True, but this also provides further opportunity for consumer education. And a second NORA study, discussed later in the presentation, provides some additional food for thought by showing how much high-efficiency oil-fired heating systems can help homeowners reduce their fuel consumption.
While there may not be much financial incentive for homeowners to use their existing heat pumps instead of their oil-fired heating system, a compelling case can be made for upgrading to a higher-efficiency boiler or furnace. To calculate how much fuel and money can be saved, NORA lab intern Michael Persch — an engineering student at Stony Brook University — took a closer look at NORA’s rebate program.
In most cases, the database for NORA rebate programs includes the make, model, age, and estimated AFUE of the old heating system, as well as the make, model and estimated AFUE of the new unit. However, as Dr. Butcher pointed out, this alone is not enough to make a definitive determination on fuel consumption reductions and energy cost savings. To cross that bridge, Persch analyzed delivery and degree day data obtained from five service companies that perform heating system upgrades under a NORA rebate program.
After using delivery data to generate a fuel consumption curve, putting old and new heating systems into six different categories with different steady state efficiency and idle loss for each, and calculating estimated savings based on these categories, Persch compared these predictions with actual reductions in consumption based off the delivery data. He then weighted these findings based on the amount of different kinds of heating system upgrades performed across 112 sites. His findings were previewed during the HEAT Show presentation and are expected to be released in full as an upcoming report.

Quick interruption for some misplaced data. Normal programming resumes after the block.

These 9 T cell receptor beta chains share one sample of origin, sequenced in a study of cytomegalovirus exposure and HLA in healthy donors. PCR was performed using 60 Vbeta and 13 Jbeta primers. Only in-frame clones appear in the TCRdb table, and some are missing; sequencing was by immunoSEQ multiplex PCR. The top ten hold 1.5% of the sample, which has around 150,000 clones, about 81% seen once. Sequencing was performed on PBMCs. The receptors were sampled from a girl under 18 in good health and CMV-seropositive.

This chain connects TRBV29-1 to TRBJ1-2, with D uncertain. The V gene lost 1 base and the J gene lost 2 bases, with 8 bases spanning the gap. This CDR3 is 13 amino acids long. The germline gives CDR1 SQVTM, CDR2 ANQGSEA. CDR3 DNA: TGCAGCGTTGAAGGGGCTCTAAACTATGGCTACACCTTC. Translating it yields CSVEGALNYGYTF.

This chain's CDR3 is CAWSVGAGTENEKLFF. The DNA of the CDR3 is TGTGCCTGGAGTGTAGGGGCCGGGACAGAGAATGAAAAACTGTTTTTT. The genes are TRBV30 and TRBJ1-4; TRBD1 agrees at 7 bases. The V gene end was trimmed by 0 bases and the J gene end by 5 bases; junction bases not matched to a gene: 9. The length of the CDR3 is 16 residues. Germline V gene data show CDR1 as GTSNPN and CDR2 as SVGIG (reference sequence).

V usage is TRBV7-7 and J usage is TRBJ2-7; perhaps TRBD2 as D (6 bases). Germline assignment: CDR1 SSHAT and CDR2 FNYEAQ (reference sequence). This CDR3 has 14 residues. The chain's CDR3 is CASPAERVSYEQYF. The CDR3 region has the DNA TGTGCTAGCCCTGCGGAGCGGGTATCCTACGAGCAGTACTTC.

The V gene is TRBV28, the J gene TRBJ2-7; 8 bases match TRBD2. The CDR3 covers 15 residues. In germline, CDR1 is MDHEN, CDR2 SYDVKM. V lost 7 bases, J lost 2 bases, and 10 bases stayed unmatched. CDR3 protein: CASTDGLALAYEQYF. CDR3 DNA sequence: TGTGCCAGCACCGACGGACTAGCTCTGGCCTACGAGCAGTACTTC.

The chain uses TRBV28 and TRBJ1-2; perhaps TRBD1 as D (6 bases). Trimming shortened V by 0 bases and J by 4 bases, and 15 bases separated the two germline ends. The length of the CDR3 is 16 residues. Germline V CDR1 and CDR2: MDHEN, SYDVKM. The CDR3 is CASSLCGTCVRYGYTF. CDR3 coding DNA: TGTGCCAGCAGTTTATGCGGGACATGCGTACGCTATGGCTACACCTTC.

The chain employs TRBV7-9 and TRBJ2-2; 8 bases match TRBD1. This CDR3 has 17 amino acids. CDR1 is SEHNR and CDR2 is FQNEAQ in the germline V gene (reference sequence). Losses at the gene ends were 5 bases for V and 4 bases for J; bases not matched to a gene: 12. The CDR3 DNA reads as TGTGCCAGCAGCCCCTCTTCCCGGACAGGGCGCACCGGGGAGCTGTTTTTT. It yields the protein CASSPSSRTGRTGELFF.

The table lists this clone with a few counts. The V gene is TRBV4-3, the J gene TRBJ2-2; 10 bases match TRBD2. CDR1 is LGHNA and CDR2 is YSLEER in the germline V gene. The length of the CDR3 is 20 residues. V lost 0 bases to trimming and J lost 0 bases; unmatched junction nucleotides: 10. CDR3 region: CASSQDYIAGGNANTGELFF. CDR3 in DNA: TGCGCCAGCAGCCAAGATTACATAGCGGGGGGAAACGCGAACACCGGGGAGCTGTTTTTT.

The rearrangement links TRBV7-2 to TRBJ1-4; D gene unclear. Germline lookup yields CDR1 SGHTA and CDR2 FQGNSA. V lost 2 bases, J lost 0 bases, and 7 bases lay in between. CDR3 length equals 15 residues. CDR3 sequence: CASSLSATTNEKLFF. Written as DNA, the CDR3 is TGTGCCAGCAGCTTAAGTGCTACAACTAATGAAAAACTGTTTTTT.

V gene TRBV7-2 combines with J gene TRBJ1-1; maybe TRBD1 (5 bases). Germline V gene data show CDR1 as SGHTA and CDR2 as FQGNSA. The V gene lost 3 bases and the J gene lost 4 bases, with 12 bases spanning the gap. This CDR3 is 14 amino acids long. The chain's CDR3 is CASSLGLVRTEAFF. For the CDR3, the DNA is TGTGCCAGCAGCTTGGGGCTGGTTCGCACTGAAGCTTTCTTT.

Based on these findings, upgrading to a higher-efficiency oil-fired heating system reduces the average home’s fuel consumption by 136 gallons per year, or 16%. This reduces the average homeowner’s fuel costs by $420 per year, based on a heating oil cost of $3.10 per gallon.
According to a database maintained by New York-based marketing firm PriMedia, Inc., as of November 11, 2021, 8,625 boiler and furnace upgrades had been performed under NORA-sponsored Upgrade & Save rebate programs since 2015. If each of these upgrades reduces heating oil usage by 136 gallons per year, then this has lowered U.S. homeowners’ annual fuel consumption by more than 1.1 million gallons.
In other words, not only are high-efficiency oil-fired heating systems much more affordable and cheaper to use than electric heat pumps — they’re also arguably doing a better job of fulfilling heat pumps’ supposed purpose, eliminating fossil fuel consumption.